Tiredness is a constant state of being as soon as you become a parent and you often wonder, “Why am I always so tired?”.
It seems there’s never enough hours in a day to get things done, and everyone wants you to do stuff for them – the kids want you, the hubby/partner wants you, the boss wants you, the pets want you, your friends want you and Facebook wants you (or is that just me?).
Bills need to be paid, housework has to be done, meals need to be prepped and cooked, and the shopping won’t do itself – and heaven forbid, if you want any time to yourself! AND, somewhere you have to fit some quality sleep in there as well. OMG I am exhausted just thinking about it all!
Most mothers go through bouts of excessive tiredness where they are just plain worn out. New mothers in particular that are getting used to the routine of no sleep, not much to eat and the constant demands of a newborn are at risk of not only being constantly tired, but on the road to depression.
It is easy to judge other mothers and say that they are ‘handling it all perfectly’ and feeling down about the fact that you struggle yourself to get out of bed in the morning whilst other women seem to bounce from job to job 24 hours a day and still have time to smile, but you really can’t judge a book by it’s cover.
Causes of Tiredness
Tiredness can have multiple causes, probably too many to list here, but the obvious ones us mums might experience are:
1. Lack of Sleep
D’errrr you say. No shit Sherlock. That’s how I got into this mess to begin with. Lack of sleep is an obvious one for mums – especially when you have a baby! And sometimes, there isn’t much you can do about it but to rest when you can. Rest doesn’t equal sleep, but it does help.
Tips: Try a nice warm bath with some nice bubbles and just closing your eyes for even 10 minutes. Short rests can have a significant beneficial effect on the constant tiredness of being a new mummy. Apart from that, see if you have relatives (your mum would be perfect if she lives close by) that can take your baby for a few hours so you can get some real shut eye!
2. Poor Diet
A poor diet usually goes hand in hand with being a new mum. But busy mums with school kids can easily fall into this trap. Just grabbing biscuits or cereal on the go isn’t enough for your body to sustain the amount of work it is doing on a daily basis.
Tips: Invest in some pre-made meals like light n’ easy or just microwave meals that include all the vegetables. If you have some of these on hand that you can just throw into the microwave, you are more likely to eat better, get those essential nutrients and less likely to snack on shit foods.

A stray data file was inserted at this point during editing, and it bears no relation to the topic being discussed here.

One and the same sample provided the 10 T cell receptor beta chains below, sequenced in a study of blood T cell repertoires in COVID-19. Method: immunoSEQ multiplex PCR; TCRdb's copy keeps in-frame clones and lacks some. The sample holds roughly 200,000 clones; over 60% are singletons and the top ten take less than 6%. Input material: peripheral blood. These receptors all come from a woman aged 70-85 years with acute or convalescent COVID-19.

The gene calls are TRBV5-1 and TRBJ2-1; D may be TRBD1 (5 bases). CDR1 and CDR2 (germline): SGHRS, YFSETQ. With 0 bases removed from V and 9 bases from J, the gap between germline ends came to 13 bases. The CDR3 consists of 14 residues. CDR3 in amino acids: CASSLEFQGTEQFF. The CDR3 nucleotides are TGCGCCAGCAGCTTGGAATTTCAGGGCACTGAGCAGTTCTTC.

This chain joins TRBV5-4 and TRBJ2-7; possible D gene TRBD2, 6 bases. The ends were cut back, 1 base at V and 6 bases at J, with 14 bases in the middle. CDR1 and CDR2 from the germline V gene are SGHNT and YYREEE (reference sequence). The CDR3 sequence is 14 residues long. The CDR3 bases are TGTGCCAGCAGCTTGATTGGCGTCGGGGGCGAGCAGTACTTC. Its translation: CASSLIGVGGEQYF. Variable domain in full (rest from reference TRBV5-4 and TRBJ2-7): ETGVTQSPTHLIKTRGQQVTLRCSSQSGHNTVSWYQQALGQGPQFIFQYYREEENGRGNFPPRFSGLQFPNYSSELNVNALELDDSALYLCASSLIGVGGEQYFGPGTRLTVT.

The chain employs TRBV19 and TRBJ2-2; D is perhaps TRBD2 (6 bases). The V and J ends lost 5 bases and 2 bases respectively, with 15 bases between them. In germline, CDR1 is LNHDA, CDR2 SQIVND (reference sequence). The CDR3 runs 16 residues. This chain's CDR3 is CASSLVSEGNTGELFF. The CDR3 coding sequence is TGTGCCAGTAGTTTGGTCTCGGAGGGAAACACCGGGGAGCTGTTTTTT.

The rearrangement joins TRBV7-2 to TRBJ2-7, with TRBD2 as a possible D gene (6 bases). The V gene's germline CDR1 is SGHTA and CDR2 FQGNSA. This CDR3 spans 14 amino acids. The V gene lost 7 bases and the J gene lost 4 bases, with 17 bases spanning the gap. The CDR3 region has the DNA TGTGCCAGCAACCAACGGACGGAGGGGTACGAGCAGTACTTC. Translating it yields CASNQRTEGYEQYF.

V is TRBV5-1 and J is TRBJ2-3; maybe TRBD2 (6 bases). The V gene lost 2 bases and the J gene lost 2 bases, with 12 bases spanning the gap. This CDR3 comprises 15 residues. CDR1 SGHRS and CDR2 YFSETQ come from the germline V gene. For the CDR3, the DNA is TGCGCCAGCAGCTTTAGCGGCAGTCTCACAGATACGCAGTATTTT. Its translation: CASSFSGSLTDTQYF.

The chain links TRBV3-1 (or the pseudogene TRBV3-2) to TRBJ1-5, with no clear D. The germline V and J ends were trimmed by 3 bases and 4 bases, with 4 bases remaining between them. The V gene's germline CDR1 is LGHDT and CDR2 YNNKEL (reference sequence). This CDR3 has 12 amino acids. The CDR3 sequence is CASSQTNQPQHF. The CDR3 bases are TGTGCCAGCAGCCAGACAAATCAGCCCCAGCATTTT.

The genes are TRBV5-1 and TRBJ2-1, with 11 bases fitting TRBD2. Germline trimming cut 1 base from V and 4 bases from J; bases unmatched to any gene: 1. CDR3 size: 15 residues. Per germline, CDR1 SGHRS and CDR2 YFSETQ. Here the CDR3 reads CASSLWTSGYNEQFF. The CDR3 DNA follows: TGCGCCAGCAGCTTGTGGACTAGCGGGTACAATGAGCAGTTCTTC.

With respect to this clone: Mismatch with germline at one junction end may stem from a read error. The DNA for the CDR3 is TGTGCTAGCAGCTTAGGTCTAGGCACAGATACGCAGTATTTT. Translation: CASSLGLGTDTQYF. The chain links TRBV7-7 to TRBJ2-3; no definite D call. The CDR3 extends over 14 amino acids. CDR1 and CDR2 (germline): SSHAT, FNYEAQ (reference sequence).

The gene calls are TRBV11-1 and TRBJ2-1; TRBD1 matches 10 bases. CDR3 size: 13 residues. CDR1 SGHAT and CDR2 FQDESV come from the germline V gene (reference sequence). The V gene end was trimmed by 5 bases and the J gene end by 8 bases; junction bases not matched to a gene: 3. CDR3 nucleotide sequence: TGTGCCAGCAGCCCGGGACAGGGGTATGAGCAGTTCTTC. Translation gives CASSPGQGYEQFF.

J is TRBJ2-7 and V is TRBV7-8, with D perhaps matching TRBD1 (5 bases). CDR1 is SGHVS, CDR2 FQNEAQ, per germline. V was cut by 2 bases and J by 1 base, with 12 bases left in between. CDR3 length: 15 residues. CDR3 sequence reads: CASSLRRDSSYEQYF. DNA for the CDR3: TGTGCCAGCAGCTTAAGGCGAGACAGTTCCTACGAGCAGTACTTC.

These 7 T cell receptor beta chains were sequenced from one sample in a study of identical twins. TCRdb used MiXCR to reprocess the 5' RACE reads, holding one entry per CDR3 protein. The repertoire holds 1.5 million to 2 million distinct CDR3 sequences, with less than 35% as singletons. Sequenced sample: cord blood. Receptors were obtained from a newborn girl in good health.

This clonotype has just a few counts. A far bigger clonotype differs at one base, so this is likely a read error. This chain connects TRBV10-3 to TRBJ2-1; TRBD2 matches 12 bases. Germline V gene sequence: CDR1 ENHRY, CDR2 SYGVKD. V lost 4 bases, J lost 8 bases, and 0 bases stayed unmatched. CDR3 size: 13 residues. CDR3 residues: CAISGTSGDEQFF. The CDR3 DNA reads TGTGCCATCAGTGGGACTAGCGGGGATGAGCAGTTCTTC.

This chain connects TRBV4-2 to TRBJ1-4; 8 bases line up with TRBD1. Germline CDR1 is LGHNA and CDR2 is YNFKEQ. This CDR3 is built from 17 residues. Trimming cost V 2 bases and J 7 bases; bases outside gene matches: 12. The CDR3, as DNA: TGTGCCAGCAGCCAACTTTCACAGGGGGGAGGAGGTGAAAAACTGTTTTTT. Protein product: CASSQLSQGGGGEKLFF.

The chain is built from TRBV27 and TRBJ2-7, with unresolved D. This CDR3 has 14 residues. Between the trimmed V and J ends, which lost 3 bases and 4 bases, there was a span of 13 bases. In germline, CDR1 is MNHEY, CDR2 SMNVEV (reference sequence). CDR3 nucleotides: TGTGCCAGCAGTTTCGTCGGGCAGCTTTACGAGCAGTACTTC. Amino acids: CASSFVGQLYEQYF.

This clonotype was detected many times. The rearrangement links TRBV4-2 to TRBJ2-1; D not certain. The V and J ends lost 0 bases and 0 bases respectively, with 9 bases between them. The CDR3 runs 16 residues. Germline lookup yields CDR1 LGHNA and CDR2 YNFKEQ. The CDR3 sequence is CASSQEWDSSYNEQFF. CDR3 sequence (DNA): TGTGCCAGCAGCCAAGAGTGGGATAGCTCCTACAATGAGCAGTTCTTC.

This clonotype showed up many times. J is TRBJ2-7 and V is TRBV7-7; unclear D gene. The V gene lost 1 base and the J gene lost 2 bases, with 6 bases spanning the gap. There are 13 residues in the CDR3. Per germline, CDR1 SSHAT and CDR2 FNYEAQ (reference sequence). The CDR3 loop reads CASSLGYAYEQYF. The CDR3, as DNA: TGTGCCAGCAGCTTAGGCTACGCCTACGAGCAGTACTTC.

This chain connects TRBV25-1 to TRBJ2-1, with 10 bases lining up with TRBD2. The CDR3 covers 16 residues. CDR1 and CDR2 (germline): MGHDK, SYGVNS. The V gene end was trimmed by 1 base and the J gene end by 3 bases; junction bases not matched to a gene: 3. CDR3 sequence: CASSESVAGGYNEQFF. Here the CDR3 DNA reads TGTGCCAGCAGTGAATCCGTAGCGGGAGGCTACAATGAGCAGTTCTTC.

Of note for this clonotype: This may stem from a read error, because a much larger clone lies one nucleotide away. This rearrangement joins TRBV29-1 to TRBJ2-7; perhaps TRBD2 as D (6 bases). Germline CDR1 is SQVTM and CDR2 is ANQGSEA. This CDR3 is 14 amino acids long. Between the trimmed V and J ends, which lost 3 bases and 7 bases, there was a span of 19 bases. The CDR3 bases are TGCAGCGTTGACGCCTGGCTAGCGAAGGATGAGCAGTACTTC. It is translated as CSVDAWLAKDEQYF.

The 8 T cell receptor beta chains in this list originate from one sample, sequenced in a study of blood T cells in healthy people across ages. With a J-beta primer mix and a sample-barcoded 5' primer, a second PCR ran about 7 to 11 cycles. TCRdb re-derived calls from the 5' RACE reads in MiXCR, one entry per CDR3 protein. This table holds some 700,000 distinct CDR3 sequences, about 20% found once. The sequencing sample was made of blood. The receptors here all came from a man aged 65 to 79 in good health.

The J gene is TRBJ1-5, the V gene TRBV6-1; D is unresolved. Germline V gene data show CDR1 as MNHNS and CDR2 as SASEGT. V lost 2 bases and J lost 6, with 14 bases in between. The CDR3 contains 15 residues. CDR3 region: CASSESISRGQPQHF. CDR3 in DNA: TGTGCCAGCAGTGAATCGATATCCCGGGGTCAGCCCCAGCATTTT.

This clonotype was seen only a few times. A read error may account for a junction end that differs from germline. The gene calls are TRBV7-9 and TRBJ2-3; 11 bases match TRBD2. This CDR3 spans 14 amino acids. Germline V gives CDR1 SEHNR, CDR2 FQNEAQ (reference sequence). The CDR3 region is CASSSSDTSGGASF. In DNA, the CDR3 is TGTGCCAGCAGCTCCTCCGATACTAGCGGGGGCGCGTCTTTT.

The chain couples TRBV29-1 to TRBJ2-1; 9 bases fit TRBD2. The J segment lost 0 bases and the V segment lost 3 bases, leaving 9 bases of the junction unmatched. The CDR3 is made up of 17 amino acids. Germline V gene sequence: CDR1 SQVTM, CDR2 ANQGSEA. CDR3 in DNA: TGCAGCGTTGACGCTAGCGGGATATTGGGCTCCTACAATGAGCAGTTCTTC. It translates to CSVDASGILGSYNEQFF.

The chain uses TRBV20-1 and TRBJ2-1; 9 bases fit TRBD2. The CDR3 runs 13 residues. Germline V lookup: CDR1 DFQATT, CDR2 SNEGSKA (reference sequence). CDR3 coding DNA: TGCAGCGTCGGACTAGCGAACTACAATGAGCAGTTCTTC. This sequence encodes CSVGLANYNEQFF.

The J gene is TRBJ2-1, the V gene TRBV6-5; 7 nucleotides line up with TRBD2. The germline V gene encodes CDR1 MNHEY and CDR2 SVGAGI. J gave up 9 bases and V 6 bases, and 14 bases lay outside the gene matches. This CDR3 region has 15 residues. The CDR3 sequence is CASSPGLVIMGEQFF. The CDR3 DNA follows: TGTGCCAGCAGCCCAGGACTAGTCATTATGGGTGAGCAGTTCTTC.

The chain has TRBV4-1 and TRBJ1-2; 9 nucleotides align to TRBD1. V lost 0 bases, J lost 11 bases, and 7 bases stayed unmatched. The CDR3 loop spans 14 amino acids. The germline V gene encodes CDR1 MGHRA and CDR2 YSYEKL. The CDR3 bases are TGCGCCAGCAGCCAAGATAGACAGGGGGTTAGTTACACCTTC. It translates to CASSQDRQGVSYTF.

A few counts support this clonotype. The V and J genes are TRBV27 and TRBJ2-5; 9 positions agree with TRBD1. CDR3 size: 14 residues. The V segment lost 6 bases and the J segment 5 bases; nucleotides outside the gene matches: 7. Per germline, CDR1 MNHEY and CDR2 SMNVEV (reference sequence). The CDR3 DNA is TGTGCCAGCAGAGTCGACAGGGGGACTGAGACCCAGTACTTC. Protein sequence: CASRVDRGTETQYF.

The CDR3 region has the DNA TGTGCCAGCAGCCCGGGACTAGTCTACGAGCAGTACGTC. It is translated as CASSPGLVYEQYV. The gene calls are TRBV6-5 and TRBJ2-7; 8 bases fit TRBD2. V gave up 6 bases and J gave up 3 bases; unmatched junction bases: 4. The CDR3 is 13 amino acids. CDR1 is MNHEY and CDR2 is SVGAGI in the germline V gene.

3. Lack of Exercise
I’m guilty of this – being too tired to exercise in the first place! But seriously, if you force yourself to even go for a short walk daily, you will find you feel so much better, less tired and will have better sleep quality.
Tips: If you can’t get out of the house, try walking around the house, doing an exercise video or hopping on the treadmill. Making your health your priority will go a long way in making you feel better. Plus exercise is a great way to fight depression – so put your walking/dancing shoes on and get busy!
4. Being Overweight
Being overweight is a catch-22 situation. You are tired from being so heavy, and heavy because you are tired. And habits are very hard to break.
Tips: Join an online forum where you can talk to other mums about getting started on a healthy diet and getting your body moving – your kids will thank you for it. Starting small will be good for you too, even as little as 10 minutes of exercise every day for a week, then 15 minutes the next week – is a great way to start. Track your progress on a graph and stick it on the fridge so you can see your progress. Offer yourself a reward when you lose, say 5kg (not food!). Things like a new pair of shoes when you reach a certain weight – and have the ‘treats’ spaced out evenly. It is a great way to start. Remember, 60% of us mums are overweight – let’s change that!
5. Hormonal Problems
Get your thyroid checked – pronto! It does affect weight, frame of mind and of course, tiredness.
Tip: It is a simple blood test. In fact getting a whole bloodwork done from your GP is a great idea to rule out any medical issues as to why you might be so tired!
6. Poor Immune System